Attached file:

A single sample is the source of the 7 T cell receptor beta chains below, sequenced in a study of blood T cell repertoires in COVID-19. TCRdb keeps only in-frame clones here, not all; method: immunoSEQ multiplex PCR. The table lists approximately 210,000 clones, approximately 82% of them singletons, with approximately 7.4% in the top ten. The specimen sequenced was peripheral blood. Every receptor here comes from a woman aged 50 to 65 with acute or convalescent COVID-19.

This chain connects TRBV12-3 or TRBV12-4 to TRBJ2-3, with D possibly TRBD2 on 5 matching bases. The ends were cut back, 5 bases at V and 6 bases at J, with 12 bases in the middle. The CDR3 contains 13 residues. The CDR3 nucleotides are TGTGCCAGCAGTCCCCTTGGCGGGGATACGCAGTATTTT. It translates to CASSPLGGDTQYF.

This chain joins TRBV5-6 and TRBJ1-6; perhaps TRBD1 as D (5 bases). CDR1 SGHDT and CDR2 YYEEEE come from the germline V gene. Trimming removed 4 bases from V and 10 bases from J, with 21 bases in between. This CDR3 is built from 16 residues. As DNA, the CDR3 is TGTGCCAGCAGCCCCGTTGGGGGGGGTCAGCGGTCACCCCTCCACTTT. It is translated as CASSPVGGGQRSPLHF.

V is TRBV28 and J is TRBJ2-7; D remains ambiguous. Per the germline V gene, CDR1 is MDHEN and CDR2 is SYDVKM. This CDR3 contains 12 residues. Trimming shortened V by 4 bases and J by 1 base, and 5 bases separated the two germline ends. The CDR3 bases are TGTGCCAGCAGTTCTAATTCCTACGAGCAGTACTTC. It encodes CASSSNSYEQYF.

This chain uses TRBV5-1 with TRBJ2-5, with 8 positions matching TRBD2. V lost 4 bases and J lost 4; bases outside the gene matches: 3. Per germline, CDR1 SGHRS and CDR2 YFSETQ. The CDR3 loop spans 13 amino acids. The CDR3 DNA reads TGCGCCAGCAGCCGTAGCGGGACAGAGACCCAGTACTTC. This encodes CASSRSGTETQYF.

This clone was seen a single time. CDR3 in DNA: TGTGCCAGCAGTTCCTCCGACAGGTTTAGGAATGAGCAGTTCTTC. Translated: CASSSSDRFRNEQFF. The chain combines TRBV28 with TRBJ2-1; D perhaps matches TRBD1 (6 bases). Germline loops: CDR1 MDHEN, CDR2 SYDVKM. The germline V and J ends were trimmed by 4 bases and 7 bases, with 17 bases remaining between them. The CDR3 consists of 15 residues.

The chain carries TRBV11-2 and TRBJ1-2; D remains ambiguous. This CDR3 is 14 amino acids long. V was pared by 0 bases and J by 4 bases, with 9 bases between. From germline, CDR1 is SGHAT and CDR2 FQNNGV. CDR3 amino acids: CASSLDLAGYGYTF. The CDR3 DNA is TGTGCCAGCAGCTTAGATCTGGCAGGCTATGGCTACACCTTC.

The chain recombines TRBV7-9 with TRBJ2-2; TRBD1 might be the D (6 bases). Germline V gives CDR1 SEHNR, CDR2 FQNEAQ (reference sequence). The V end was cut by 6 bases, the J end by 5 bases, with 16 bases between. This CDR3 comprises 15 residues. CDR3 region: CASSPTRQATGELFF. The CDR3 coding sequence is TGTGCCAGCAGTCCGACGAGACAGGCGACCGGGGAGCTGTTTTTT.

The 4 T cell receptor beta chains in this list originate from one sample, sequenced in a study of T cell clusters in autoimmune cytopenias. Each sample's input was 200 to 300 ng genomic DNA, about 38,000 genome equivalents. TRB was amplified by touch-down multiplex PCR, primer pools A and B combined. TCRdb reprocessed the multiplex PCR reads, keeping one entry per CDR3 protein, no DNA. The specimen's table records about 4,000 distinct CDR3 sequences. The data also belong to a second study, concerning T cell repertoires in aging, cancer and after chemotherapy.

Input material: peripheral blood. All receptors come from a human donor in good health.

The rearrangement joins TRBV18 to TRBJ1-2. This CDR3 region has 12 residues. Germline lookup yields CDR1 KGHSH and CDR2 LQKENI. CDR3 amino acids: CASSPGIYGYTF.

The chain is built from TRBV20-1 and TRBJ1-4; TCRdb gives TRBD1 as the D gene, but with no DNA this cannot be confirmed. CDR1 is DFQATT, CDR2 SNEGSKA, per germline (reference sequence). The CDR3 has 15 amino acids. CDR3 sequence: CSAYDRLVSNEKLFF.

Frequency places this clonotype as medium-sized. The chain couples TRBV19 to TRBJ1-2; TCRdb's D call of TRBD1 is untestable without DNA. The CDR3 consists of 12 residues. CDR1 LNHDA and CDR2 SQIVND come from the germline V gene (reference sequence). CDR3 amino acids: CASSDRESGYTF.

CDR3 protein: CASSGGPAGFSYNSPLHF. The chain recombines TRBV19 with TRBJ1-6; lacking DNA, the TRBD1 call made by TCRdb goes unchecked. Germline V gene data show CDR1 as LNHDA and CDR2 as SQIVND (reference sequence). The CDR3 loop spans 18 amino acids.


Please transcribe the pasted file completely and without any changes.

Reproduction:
A single sample is the source of the 7 T cell receptor beta chains below, sequenced in a study of blood T cell repertoires in COVID-19. TCRdb keeps only in-frame clones here, not all; method: immunoSEQ multiplex PCR. The table lists approximately 210,000 clones, approximately 82% of them singletons, with approximately 7.4% in the top ten. The specimen sequenced was peripheral blood. Every receptor here comes from a woman aged 50 to 65 with acute or convalescent COVID-19.

This chain connects TRBV12-3 or TRBV12-4 to TRBJ2-3, with D possibly TRBD2 on 5 matching bases. The ends were cut back, 5 bases at V and 6 bases at J, with 12 bases in the middle. The CDR3 contains 13 residues. The CDR3 nucleotides are TGTGCCAGCAGTCCCCTTGGCGGGGATACGCAGTATTTT. It translates to CASSPLGGDTQYF.

This chain joins TRBV5-6 and TRBJ1-6; perhaps TRBD1 as D (5 bases). CDR1 SGHDT and CDR2 YYEEEE come from the germline V gene. Trimming removed 4 bases from V and 10 bases from J, with 21 bases in between. This CDR3 is built from 16 residues. As DNA, the CDR3 is TGTGCCAGCAGCCCCGTTGGGGGGGGTCAGCGGTCACCCCTCCACTTT. It is translated as CASSPVGGGQRSPLHF.

V is TRBV28 and J is TRBJ2-7; D remains ambiguous. Per the germline V gene, CDR1 is MDHEN and CDR2 is SYDVKM. This CDR3 contains 12 residues. Trimming shortened V by 4 bases and J by 1 base, and 5 bases separated the two germline ends. The CDR3 bases are TGTGCCAGCAGTTCTAATTCCTACGAGCAGTACTTC. It encodes CASSSNSYEQYF.

This chain uses TRBV5-1 with TRBJ2-5, with 8 positions matching TRBD2. V lost 4 bases and J lost 4; bases outside the gene matches: 3. Per germline, CDR1 SGHRS and CDR2 YFSETQ. The CDR3 loop spans 13 amino acids. The CDR3 DNA reads TGCGCCAGCAGCCGTAGCGGGACAGAGACCCAGTACTTC. This encodes CASSRSGTETQYF.

This clone was seen a single time. CDR3 in DNA: TGTGCCAGCAGTTCCTCCGACAGGTTTAGGAATGAGCAGTTCTTC. Translated: CASSSSDRFRNEQFF. The chain combines TRBV28 with TRBJ2-1; D perhaps matches TRBD1 (6 bases). Germline loops: CDR1 MDHEN, CDR2 SYDVKM. The germline V and J ends were trimmed by 4 bases and 7 bases, with 17 bases remaining between them. The CDR3 consists of 15 residues.

The chain carries TRBV11-2 and TRBJ1-2; D remains ambiguous. This CDR3 is 14 amino acids long. V was pared by 0 bases and J by 4 bases, with 9 bases between. From germline, CDR1 is SGHAT and CDR2 FQNNGV. CDR3 amino acids: CASSLDLAGYGYTF. The CDR3 DNA is TGTGCCAGCAGCTTAGATCTGGCAGGCTATGGCTACACCTTC.

The chain recombines TRBV7-9 with TRBJ2-2; TRBD1 might be the D (6 bases). Germline V gives CDR1 SEHNR, CDR2 FQNEAQ (reference sequence). The V end was cut by 6 bases, the J end by 5 bases, with 16 bases between. This CDR3 comprises 15 residues. CDR3 region: CASSPTRQATGELFF. The CDR3 coding sequence is TGTGCCAGCAGTCCGACGAGACAGGCGACCGGGGAGCTGTTTTTT.

The 4 T cell receptor beta chains in this list originate from one sample, sequenced in a study of T cell clusters in autoimmune cytopenias. Each sample's input was 200 to 300 ng genomic DNA, about 38,000 genome equivalents. TRB was amplified by touch-down multiplex PCR, primer pools A and B combined. TCRdb reprocessed the multiplex PCR reads, keeping one entry per CDR3 protein, no DNA. The specimen's table records about 4,000 distinct CDR3 sequences. The data also belong to a second study, concerning T cell repertoires in aging, cancer and after chemotherapy.

Input material: peripheral blood. All receptors come from a human donor in good health.

The rearrangement joins TRBV18 to TRBJ1-2. This CDR3 region has 12 residues. Germline lookup yields CDR1 KGHSH and CDR2 LQKENI. CDR3 amino acids: CASSPGIYGYTF.

The chain is built from TRBV20-1 and TRBJ1-4; TCRdb gives TRBD1 as the D gene, but with no DNA this cannot be confirmed. CDR1 is DFQATT, CDR2 SNEGSKA, per germline (reference sequence). The CDR3 has 15 amino acids. CDR3 sequence: CSAYDRLVSNEKLFF.

Frequency places this clonotype as medium-sized. The chain couples TRBV19 to TRBJ1-2; TCRdb's D call of TRBD1 is untestable without DNA. The CDR3 consists of 12 residues. CDR1 LNHDA and CDR2 SQIVND come from the germline V gene (reference sequence). CDR3 amino acids: CASSDRESGYTF.

CDR3 protein: CASSGGPAGFSYNSPLHF. The chain recombines TRBV19 with TRBJ1-6; lacking DNA, the TRBD1 call made by TCRdb goes unchecked. Germline V gene data show CDR1 as LNHDA and CDR2 as SQIVND (reference sequence). The CDR3 loop spans 18 amino acids.